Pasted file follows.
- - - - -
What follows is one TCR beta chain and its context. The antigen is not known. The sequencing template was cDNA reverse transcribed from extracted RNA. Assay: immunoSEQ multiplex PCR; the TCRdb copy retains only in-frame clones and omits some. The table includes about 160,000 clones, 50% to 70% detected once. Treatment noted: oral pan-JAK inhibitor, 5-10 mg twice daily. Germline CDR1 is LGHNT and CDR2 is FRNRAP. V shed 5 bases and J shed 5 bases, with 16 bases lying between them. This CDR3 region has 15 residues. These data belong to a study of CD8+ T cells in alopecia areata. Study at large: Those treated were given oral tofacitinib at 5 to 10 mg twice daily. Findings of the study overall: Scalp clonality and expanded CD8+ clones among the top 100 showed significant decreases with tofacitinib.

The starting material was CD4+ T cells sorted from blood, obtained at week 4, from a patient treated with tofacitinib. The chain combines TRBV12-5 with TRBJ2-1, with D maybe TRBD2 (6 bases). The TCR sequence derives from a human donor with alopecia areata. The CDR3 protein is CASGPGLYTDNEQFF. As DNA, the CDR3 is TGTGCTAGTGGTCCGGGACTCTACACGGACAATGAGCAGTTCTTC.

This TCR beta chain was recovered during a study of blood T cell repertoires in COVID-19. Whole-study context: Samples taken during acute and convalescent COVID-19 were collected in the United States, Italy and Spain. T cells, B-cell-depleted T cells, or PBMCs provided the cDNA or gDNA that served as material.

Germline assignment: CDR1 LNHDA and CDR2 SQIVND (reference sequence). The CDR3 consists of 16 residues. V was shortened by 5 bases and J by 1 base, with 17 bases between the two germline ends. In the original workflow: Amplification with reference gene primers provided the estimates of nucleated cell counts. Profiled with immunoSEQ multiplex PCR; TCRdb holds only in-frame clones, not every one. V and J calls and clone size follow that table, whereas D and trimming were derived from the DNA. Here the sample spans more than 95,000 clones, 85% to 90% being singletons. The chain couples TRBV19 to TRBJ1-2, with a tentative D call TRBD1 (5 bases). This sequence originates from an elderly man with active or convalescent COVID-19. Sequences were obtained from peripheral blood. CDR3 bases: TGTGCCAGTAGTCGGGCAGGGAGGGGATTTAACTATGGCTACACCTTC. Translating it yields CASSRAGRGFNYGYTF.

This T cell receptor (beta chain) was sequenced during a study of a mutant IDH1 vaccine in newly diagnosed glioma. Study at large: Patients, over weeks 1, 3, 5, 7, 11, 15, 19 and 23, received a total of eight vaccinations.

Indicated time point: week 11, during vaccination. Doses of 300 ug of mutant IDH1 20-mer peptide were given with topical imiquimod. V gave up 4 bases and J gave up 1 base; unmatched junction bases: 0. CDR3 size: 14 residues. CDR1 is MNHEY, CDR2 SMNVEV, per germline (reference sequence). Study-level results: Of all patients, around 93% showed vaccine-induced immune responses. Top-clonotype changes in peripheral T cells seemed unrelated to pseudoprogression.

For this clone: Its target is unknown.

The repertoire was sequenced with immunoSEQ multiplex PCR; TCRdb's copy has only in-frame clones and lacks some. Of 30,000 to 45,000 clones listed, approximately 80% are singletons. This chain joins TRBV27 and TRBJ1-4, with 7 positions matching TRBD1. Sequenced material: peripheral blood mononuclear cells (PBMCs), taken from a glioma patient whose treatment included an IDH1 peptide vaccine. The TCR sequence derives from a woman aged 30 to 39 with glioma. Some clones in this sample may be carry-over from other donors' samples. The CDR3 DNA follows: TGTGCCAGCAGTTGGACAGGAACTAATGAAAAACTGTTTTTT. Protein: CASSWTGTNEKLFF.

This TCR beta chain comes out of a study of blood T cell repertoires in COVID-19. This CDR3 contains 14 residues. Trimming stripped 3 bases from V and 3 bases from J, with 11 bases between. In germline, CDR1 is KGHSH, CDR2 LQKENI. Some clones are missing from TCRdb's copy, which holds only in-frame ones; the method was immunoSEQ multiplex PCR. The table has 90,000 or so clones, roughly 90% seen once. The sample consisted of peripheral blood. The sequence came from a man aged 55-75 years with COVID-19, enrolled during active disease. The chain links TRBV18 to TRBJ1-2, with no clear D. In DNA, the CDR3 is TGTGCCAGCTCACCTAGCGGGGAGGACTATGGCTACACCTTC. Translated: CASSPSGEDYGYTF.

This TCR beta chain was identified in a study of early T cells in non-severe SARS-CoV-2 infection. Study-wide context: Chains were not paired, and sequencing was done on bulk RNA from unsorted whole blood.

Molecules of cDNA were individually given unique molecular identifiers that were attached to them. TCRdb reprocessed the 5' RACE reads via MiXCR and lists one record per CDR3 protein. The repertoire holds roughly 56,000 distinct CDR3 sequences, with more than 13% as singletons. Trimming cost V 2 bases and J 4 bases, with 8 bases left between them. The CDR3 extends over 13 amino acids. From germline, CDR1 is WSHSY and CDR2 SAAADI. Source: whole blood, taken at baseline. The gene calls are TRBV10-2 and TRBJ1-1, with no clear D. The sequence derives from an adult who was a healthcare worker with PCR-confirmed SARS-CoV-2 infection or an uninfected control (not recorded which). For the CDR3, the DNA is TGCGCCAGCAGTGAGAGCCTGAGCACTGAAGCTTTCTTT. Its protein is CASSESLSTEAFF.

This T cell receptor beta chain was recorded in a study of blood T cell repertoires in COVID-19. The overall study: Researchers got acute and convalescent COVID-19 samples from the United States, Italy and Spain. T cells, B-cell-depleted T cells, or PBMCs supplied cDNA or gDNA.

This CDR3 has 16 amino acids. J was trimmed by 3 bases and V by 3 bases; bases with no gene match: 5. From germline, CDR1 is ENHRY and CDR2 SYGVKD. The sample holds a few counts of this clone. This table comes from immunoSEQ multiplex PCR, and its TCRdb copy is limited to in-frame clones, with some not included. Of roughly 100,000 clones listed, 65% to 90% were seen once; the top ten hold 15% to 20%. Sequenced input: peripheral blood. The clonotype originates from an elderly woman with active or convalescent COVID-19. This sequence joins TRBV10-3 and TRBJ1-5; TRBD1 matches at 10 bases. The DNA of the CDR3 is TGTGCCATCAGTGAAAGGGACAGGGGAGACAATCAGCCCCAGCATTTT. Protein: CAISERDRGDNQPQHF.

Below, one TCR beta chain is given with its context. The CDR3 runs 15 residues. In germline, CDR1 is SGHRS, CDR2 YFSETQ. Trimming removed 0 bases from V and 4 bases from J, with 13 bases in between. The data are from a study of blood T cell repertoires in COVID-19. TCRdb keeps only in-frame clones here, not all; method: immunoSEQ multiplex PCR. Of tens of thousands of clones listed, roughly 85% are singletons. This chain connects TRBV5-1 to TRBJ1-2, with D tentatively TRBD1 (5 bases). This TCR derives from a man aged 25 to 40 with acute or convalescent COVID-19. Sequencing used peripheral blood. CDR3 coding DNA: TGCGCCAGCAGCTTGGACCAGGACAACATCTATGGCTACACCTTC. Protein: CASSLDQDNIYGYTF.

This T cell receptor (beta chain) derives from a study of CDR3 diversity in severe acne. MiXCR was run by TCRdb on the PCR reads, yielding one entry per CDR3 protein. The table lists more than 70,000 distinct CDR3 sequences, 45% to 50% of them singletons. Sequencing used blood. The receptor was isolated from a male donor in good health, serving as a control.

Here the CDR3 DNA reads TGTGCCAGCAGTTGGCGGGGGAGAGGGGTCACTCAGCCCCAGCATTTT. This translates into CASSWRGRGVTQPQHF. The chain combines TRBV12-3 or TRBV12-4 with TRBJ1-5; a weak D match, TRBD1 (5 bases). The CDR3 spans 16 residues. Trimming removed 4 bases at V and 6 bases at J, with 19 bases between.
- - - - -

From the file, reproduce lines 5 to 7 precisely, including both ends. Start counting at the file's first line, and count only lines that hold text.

This T cell receptor (beta chain) was sequenced during a study of a mutant IDH1 vaccine in newly diagnosed glioma. Study at large: Patients, over weeks 1, 3, 5, 7, 11, 15, 19 and 23, received a total of eight vaccinations.

Indicated time point: week 11, during vaccination. Doses of 300 ug of mutant IDH1 20-mer peptide were given with topical imiquimod. V gave up 4 bases and J gave up 1 base; unmatched junction bases: 0. CDR3 size: 14 residues. CDR1 is MNHEY, CDR2 SMNVEV, per germline (reference sequence). Study-level results: Of all patients, around 93% showed vaccine-induced immune responses. Top-clonotype changes in peripheral T cells seemed unrelated to pseudoprogression.

For this clone: Its target is unknown.